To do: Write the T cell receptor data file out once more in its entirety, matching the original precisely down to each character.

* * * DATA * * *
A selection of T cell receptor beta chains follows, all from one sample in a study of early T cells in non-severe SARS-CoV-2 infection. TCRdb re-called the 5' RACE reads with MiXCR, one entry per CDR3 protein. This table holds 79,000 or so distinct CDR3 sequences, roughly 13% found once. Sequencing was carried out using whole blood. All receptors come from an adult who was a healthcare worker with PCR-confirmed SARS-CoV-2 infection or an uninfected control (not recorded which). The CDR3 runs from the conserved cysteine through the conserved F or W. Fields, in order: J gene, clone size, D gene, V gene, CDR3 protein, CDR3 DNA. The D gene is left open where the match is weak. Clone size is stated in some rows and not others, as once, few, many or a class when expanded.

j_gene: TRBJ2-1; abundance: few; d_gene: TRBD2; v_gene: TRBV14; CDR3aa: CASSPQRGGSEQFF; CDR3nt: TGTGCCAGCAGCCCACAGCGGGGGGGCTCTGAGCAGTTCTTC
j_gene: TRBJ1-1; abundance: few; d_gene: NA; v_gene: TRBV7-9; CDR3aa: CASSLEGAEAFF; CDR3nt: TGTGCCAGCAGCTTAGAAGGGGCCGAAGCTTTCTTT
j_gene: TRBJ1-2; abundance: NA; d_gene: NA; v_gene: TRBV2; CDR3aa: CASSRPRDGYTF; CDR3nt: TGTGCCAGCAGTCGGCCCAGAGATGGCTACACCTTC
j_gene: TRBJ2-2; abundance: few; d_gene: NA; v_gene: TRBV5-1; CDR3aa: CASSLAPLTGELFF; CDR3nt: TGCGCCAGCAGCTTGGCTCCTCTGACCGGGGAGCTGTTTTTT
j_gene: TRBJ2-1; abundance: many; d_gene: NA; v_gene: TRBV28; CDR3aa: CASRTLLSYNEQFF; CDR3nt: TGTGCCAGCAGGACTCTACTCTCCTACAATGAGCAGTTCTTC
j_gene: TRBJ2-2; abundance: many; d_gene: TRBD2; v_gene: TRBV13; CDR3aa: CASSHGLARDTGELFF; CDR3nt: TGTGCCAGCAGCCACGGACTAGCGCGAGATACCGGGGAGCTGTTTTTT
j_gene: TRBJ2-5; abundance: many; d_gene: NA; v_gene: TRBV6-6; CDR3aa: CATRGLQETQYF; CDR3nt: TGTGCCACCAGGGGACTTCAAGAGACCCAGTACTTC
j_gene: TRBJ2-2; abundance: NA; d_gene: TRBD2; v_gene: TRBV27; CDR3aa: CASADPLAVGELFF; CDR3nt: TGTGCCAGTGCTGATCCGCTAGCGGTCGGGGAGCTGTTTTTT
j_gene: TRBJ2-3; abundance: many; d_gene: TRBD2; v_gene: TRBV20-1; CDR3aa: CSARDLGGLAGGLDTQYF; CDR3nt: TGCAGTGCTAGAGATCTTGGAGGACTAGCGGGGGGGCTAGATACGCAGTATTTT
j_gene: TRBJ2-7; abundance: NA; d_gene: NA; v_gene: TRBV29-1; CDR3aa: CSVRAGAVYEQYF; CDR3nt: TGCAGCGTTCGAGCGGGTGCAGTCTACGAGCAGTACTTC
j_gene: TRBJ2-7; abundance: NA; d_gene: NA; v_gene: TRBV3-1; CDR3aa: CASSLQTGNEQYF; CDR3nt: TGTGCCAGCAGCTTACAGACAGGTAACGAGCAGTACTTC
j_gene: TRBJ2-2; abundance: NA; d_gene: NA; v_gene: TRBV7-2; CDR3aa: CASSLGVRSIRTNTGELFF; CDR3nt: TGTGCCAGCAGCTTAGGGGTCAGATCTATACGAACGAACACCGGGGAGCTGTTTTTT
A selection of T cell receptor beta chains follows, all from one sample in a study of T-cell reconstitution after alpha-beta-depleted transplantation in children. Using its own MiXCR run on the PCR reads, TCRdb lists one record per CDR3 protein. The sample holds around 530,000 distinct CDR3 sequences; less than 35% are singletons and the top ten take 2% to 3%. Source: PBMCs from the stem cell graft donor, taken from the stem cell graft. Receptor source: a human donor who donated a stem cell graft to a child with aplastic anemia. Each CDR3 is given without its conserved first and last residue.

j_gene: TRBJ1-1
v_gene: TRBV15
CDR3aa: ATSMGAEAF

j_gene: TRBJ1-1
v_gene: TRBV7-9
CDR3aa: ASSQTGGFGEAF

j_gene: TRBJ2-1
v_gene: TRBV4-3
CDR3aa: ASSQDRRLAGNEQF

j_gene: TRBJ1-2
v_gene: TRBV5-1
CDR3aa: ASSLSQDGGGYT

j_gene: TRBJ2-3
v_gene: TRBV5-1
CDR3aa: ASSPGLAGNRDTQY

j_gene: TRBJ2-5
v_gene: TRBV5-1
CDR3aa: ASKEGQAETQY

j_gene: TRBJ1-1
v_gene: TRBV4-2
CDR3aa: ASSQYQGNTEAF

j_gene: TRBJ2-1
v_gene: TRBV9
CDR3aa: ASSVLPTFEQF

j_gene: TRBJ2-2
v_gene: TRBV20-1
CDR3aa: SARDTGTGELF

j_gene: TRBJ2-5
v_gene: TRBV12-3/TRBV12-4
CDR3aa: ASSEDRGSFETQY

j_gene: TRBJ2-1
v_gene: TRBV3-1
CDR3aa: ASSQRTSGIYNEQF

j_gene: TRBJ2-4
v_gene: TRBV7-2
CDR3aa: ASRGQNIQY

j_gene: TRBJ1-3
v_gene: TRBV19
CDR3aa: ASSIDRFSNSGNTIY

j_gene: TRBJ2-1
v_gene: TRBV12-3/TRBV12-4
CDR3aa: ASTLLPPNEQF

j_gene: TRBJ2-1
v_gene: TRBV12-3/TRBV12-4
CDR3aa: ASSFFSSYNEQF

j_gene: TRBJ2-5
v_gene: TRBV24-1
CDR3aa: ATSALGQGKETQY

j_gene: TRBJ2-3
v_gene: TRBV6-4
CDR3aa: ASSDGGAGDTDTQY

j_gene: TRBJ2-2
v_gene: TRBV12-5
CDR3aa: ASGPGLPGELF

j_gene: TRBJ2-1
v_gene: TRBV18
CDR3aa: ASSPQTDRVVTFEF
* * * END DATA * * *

A selection of T cell receptor beta chains follows, all from one sample in a study of early T cells in non-severe SARS-CoV-2 infection. TCRdb re-called the 5' RACE reads with MiXCR, one entry per CDR3 protein. This table holds 79,000 or so distinct CDR3 sequences, roughly 13% found once. Sequencing was carried out using whole blood. All receptors come from an adult who was a healthcare worker with PCR-confirmed SARS-CoV-2 infection or an uninfected control (not recorded which). The CDR3 runs from the conserved cysteine through the conserved F or W. Fields, in order: J gene, clone size, D gene, V gene, CDR3 protein, CDR3 DNA. The D gene is left open where the match is weak. Clone size is stated in some rows and not others, as once, few, many or a class when expanded.

j_gene: TRBJ2-1; abundance: few; d_gene: TRBD2; v_gene: TRBV14; CDR3aa: CASSPQRGGSEQFF; CDR3nt: TGTGCCAGCAGCCCACAGCGGGGGGGCTCTGAGCAGTTCTTC
j_gene: TRBJ1-1; abundance: few; d_gene: NA; v_gene: TRBV7-9; CDR3aa: CASSLEGAEAFF; CDR3nt: TGTGCCAGCAGCTTAGAAGGGGCCGAAGCTTTCTTT
j_gene: TRBJ1-2; abundance: NA; d_gene: NA; v_gene: TRBV2; CDR3aa: CASSRPRDGYTF; CDR3nt: TGTGCCAGCAGTCGGCCCAGAGATGGCTACACCTTC
j_gene: TRBJ2-2; abundance: few; d_gene: NA; v_gene: TRBV5-1; CDR3aa: CASSLAPLTGELFF; CDR3nt: TGCGCCAGCAGCTTGGCTCCTCTGACCGGGGAGCTGTTTTTT
j_gene: TRBJ2-1; abundance: many; d_gene: NA; v_gene: TRBV28; CDR3aa: CASRTLLSYNEQFF; CDR3nt: TGTGCCAGCAGGACTCTACTCTCCTACAATGAGCAGTTCTTC
j_gene: TRBJ2-2; abundance: many; d_gene: TRBD2; v_gene: TRBV13; CDR3aa: CASSHGLARDTGELFF; CDR3nt: TGTGCCAGCAGCCACGGACTAGCGCGAGATACCGGGGAGCTGTTTTTT
j_gene: TRBJ2-5; abundance: many; d_gene: NA; v_gene: TRBV6-6; CDR3aa: CATRGLQETQYF; CDR3nt: TGTGCCACCAGGGGACTTCAAGAGACCCAGTACTTC
j_gene: TRBJ2-2; abundance: NA; d_gene: TRBD2; v_gene: TRBV27; CDR3aa: CASADPLAVGELFF; CDR3nt: TGTGCCAGTGCTGATCCGCTAGCGGTCGGGGAGCTGTTTTTT
j_gene: TRBJ2-3; abundance: many; d_gene: TRBD2; v_gene: TRBV20-1; CDR3aa: CSARDLGGLAGGLDTQYF; CDR3nt: TGCAGTGCTAGAGATCTTGGAGGACTAGCGGGGGGGCTAGATACGCAGTATTTT
j_gene: TRBJ2-7; abundance: NA; d_gene: NA; v_gene: TRBV29-1; CDR3aa: CSVRAGAVYEQYF; CDR3nt: TGCAGCGTTCGAGCGGGTGCAGTCTACGAGCAGTACTTC
j_gene: TRBJ2-7; abundance: NA; d_gene: NA; v_gene: TRBV3-1; CDR3aa: CASSLQTGNEQYF; CDR3nt: TGTGCCAGCAGCTTACAGACAGGTAACGAGCAGTACTTC
j_gene: TRBJ2-2; abundance: NA; d_gene: NA; v_gene: TRBV7-2; CDR3aa: CASSLGVRSIRTNTGELFF; CDR3nt: TGTGCCAGCAGCTTAGGGGTCAGATCTATACGAACGAACACCGGGGAGCTGTTTTTT
A selection of T cell receptor beta chains follows, all from one sample in a study of T-cell reconstitution after alpha-beta-depleted transplantation in children. Using its own MiXCR run on the PCR reads, TCRdb lists one record per CDR3 protein. The sample holds around 530,000 distinct CDR3 sequences; less than 35% are singletons and the top ten take 2% to 3%. Source: PBMCs from the stem cell graft donor, taken from the stem cell graft. Receptor source: a human donor who donated a stem cell graft to a child with aplastic anemia. Each CDR3 is given without its conserved first and last residue.

j_gene: TRBJ1-1
v_gene: TRBV15
CDR3aa: ATSMGAEAF

j_gene: TRBJ1-1
v_gene: TRBV7-9
CDR3aa: ASSQTGGFGEAF

j_gene: TRBJ2-1
v_gene: TRBV4-3
CDR3aa: ASSQDRRLAGNEQF

j_gene: TRBJ1-2
v_gene: TRBV5-1
CDR3aa: ASSLSQDGGGYT

j_gene: TRBJ2-3
v_gene: TRBV5-1
CDR3aa: ASSPGLAGNRDTQY

j_gene: TRBJ2-5
v_gene: TRBV5-1
CDR3aa: ASKEGQAETQY

j_gene: TRBJ1-1
v_gene: TRBV4-2
CDR3aa: ASSQYQGNTEAF

j_gene: TRBJ2-1
v_gene: TRBV9
CDR3aa: ASSVLPTFEQF

j_gene: TRBJ2-2
v_gene: TRBV20-1
CDR3aa: SARDTGTGELF

j_gene: TRBJ2-5
v_gene: TRBV12-3/TRBV12-4
CDR3aa: ASSEDRGSFETQY

j_gene: TRBJ2-1
v_gene: TRBV3-1
CDR3aa: ASSQRTSGIYNEQF

j_gene: TRBJ2-4
v_gene: TRBV7-2
CDR3aa: ASRGQNIQY

j_gene: TRBJ1-3
v_gene: TRBV19
CDR3aa: ASSIDRFSNSGNTIY

j_gene: TRBJ2-1
v_gene: TRBV12-3/TRBV12-4
CDR3aa: ASTLLPPNEQF

j_gene: TRBJ2-1
v_gene: TRBV12-3/TRBV12-4
CDR3aa: ASSFFSSYNEQF

j_gene: TRBJ2-5
v_gene: TRBV24-1
CDR3aa: ATSALGQGKETQY

j_gene: TRBJ2-3
v_gene: TRBV6-4
CDR3aa: ASSDGGAGDTDTQY

j_gene: TRBJ2-2
v_gene: TRBV12-5
CDR3aa: ASGPGLPGELF

j_gene: TRBJ2-1
v_gene: TRBV18
CDR3aa: ASSPQTDRVVTFEF